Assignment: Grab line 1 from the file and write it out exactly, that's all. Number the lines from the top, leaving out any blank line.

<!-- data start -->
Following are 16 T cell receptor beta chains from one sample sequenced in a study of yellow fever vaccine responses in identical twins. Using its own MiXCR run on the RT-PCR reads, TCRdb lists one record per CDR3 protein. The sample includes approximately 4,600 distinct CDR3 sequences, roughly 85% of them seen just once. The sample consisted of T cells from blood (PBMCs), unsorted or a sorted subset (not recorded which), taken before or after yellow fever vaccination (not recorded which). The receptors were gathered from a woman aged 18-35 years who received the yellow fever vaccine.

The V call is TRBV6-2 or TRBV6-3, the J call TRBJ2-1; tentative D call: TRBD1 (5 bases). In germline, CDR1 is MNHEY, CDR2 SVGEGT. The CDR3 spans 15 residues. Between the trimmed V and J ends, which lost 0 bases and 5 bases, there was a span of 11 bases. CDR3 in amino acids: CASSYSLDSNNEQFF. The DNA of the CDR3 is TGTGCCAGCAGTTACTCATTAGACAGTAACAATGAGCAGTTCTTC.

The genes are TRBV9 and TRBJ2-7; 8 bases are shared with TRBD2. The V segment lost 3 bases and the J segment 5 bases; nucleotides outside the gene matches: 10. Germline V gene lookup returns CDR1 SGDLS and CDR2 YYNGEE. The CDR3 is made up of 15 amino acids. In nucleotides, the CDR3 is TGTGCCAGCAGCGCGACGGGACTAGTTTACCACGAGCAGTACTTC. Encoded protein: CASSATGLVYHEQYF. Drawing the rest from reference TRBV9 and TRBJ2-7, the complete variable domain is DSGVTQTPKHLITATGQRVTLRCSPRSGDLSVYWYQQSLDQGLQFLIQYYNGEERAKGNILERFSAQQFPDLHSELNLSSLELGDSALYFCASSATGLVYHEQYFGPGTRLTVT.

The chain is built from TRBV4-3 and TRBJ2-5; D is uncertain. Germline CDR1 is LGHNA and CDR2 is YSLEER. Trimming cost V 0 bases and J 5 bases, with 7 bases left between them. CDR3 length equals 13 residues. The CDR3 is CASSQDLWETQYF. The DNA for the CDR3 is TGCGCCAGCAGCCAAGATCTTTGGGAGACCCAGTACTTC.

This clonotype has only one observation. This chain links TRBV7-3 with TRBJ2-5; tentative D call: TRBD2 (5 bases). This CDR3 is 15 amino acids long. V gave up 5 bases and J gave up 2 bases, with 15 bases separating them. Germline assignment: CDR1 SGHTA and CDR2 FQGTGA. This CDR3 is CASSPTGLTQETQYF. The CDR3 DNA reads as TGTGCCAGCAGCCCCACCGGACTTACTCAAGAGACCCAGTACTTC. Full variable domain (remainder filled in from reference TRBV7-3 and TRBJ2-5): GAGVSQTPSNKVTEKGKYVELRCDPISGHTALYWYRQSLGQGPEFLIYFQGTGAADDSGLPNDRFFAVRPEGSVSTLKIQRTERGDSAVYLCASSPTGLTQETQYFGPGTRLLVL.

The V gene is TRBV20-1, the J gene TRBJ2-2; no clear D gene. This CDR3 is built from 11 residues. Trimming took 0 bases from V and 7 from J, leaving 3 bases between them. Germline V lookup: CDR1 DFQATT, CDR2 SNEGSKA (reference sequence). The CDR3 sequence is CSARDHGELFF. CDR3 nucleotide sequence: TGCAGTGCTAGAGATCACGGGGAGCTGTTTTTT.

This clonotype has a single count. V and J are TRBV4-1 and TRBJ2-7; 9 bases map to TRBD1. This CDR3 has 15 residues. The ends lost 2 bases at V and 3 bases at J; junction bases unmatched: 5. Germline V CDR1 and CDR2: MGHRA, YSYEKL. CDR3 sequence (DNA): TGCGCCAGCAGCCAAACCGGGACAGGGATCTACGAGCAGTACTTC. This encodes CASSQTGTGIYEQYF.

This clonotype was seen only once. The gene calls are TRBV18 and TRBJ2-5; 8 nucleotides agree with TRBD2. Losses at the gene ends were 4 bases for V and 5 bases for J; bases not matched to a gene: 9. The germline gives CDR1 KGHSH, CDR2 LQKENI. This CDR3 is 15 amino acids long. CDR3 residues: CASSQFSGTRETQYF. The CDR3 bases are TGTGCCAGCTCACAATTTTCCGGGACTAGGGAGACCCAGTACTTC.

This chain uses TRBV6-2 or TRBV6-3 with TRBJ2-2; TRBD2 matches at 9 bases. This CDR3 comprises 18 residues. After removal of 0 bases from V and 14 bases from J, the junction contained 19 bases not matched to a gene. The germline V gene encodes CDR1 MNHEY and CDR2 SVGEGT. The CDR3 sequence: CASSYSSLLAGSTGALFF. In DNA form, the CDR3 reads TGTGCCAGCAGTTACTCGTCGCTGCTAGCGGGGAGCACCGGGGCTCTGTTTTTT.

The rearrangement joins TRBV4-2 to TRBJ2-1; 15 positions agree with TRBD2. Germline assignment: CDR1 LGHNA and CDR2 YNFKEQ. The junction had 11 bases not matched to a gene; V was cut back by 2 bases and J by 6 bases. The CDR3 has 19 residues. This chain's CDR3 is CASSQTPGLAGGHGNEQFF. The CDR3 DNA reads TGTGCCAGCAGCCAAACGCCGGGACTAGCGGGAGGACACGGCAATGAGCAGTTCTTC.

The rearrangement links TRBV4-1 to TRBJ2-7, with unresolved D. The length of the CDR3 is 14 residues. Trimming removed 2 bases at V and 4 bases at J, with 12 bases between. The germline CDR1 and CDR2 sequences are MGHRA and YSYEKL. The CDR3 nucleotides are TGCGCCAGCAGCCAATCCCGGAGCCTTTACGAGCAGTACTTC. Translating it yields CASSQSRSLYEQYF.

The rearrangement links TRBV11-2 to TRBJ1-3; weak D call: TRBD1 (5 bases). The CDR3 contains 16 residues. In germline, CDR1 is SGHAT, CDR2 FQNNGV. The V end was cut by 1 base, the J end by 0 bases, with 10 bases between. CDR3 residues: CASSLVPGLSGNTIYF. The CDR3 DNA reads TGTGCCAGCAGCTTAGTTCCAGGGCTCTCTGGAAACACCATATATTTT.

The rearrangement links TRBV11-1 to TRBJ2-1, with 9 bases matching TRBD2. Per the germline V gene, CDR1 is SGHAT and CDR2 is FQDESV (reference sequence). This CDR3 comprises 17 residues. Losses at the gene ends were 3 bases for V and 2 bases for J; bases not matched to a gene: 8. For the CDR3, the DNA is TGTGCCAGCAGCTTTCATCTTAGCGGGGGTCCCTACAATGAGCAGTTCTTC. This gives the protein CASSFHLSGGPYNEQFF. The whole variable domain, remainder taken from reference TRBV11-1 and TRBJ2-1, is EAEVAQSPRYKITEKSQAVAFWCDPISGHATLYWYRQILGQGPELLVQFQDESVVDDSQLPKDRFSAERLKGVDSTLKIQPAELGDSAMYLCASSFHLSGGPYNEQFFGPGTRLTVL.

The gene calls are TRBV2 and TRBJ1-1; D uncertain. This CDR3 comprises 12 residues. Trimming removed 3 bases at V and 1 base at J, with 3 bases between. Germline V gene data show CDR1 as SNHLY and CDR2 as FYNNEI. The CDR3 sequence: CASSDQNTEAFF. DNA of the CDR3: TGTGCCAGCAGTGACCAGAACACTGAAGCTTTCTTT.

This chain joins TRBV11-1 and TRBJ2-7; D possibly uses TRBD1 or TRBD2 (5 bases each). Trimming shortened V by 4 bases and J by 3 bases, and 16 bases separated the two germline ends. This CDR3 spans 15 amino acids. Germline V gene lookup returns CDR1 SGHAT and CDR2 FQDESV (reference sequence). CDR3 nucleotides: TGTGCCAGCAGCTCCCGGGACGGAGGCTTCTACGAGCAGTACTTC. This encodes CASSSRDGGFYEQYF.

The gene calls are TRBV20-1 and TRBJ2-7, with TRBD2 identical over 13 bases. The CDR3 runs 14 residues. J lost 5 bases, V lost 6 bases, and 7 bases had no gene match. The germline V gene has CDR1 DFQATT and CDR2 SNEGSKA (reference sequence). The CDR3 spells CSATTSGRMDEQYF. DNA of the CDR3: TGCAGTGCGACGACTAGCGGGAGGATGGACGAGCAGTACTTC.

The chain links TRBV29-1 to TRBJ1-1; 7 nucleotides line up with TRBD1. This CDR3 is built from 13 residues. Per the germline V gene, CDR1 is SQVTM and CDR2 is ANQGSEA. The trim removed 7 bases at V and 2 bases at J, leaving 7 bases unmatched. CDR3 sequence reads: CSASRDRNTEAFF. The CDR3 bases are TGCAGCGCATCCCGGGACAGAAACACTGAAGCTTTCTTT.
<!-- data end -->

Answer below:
Following are 16 T cell receptor beta chains from one sample sequenced in a study of yellow fever vaccine responses in identical twins. Using its own MiXCR run on the RT-PCR reads, TCRdb lists one record per CDR3 protein. The sample includes approximately 4,600 distinct CDR3 sequences, roughly 85% of them seen just once. The sample consisted of T cells from blood (PBMCs), unsorted or a sorted subset (not recorded which), taken before or after yellow fever vaccination (not recorded which). The receptors were gathered from a woman aged 18-35 years who received the yellow fever vaccine.